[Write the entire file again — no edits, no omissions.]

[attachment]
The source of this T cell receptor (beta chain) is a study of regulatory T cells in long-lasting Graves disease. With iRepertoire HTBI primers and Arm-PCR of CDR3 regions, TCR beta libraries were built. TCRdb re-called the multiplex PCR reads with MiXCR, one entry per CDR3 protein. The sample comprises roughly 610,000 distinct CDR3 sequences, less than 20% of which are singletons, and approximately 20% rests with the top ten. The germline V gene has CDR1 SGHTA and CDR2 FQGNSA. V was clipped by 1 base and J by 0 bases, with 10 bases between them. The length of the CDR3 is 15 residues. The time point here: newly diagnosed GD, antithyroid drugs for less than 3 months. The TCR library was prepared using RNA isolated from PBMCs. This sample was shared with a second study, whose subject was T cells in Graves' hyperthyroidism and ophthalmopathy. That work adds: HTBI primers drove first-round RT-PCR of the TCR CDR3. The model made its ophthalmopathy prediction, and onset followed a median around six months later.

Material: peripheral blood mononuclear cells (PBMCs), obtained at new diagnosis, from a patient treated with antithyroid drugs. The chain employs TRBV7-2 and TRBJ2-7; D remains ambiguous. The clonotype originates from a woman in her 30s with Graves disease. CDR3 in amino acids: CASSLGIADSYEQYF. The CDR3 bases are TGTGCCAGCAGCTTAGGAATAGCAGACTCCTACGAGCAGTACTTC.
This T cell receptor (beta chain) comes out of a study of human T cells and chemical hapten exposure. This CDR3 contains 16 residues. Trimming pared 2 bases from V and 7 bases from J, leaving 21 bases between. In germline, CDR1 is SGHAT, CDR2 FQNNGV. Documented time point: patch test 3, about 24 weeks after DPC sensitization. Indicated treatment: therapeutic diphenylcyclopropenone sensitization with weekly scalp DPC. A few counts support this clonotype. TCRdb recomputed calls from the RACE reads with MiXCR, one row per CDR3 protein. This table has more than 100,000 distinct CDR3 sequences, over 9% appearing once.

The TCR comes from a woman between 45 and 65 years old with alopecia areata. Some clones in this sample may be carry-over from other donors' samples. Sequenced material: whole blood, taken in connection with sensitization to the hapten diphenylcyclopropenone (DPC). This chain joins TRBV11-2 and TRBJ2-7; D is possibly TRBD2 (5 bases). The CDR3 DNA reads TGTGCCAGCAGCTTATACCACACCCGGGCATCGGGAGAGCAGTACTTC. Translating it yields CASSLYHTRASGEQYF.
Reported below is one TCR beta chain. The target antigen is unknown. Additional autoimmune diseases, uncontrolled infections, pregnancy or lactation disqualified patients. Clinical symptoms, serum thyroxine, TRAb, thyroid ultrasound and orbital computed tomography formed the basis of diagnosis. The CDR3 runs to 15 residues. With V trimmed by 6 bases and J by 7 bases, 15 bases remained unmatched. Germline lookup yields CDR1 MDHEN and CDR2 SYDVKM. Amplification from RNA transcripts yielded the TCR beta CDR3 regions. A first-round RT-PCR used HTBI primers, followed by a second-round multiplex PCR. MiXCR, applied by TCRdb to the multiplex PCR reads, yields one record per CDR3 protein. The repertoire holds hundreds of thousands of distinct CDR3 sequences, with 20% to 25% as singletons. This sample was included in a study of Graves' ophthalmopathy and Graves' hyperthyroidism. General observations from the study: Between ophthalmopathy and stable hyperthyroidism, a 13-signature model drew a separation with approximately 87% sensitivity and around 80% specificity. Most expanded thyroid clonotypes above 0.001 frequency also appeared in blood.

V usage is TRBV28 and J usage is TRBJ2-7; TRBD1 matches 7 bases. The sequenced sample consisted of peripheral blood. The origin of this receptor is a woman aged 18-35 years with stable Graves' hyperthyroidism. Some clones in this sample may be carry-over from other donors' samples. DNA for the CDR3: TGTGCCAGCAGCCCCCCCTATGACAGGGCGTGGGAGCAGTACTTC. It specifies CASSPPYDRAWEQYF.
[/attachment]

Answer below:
The source of this T cell receptor (beta chain) is a study of regulatory T cells in long-lasting Graves disease. With iRepertoire HTBI primers and Arm-PCR of CDR3 regions, TCR beta libraries were built. TCRdb re-called the multiplex PCR reads with MiXCR, one entry per CDR3 protein. The sample comprises roughly 610,000 distinct CDR3 sequences, less than 20% of which are singletons, and approximately 20% rests with the top ten. The germline V gene has CDR1 SGHTA and CDR2 FQGNSA. V was clipped by 1 base and J by 0 bases, with 10 bases between them. The length of the CDR3 is 15 residues. The time point here: newly diagnosed GD, antithyroid drugs for less than 3 months. The TCR library was prepared using RNA isolated from PBMCs. This sample was shared with a second study, whose subject was T cells in Graves' hyperthyroidism and ophthalmopathy. That work adds: HTBI primers drove first-round RT-PCR of the TCR CDR3. The model made its ophthalmopathy prediction, and onset followed a median around six months later.

Material: peripheral blood mononuclear cells (PBMCs), obtained at new diagnosis, from a patient treated with antithyroid drugs. The chain employs TRBV7-2 and TRBJ2-7; D remains ambiguous. The clonotype originates from a woman in her 30s with Graves disease. CDR3 in amino acids: CASSLGIADSYEQYF. The CDR3 bases are TGTGCCAGCAGCTTAGGAATAGCAGACTCCTACGAGCAGTACTTC.
This T cell receptor (beta chain) comes out of a study of human T cells and chemical hapten exposure. This CDR3 contains 16 residues. Trimming pared 2 bases from V and 7 bases from J, leaving 21 bases between. In germline, CDR1 is SGHAT, CDR2 FQNNGV. Documented time point: patch test 3, about 24 weeks after DPC sensitization. Indicated treatment: therapeutic diphenylcyclopropenone sensitization with weekly scalp DPC. A few counts support this clonotype. TCRdb recomputed calls from the RACE reads with MiXCR, one row per CDR3 protein. This table has more than 100,000 distinct CDR3 sequences, over 9% appearing once.

The TCR comes from a woman between 45 and 65 years old with alopecia areata. Some clones in this sample may be carry-over from other donors' samples. Sequenced material: whole blood, taken in connection with sensitization to the hapten diphenylcyclopropenone (DPC). This chain joins TRBV11-2 and TRBJ2-7; D is possibly TRBD2 (5 bases). The CDR3 DNA reads TGTGCCAGCAGCTTATACCACACCCGGGCATCGGGAGAGCAGTACTTC. Translating it yields CASSLYHTRASGEQYF.
Reported below is one TCR beta chain. The target antigen is unknown. Additional autoimmune diseases, uncontrolled infections, pregnancy or lactation disqualified patients. Clinical symptoms, serum thyroxine, TRAb, thyroid ultrasound and orbital computed tomography formed the basis of diagnosis. The CDR3 runs to 15 residues. With V trimmed by 6 bases and J by 7 bases, 15 bases remained unmatched. Germline lookup yields CDR1 MDHEN and CDR2 SYDVKM. Amplification from RNA transcripts yielded the TCR beta CDR3 regions. A first-round RT-PCR used HTBI primers, followed by a second-round multiplex PCR. MiXCR, applied by TCRdb to the multiplex PCR reads, yields one record per CDR3 protein. The repertoire holds hundreds of thousands of distinct CDR3 sequences, with 20% to 25% as singletons. This sample was included in a study of Graves' ophthalmopathy and Graves' hyperthyroidism. General observations from the study: Between ophthalmopathy and stable hyperthyroidism, a 13-signature model drew a separation with approximately 87% sensitivity and around 80% specificity. Most expanded thyroid clonotypes above 0.001 frequency also appeared in blood.

V usage is TRBV28 and J usage is TRBJ2-7; TRBD1 matches 7 bases. The sequenced sample consisted of peripheral blood. The origin of this receptor is a woman aged 18-35 years with stable Graves' hyperthyroidism. Some clones in this sample may be carry-over from other donors' samples. DNA for the CDR3: TGTGCCAGCAGCCCCCCCTATGACAGGGCGTGGGAGCAGTACTTC. It specifies CASSPPYDRAWEQYF.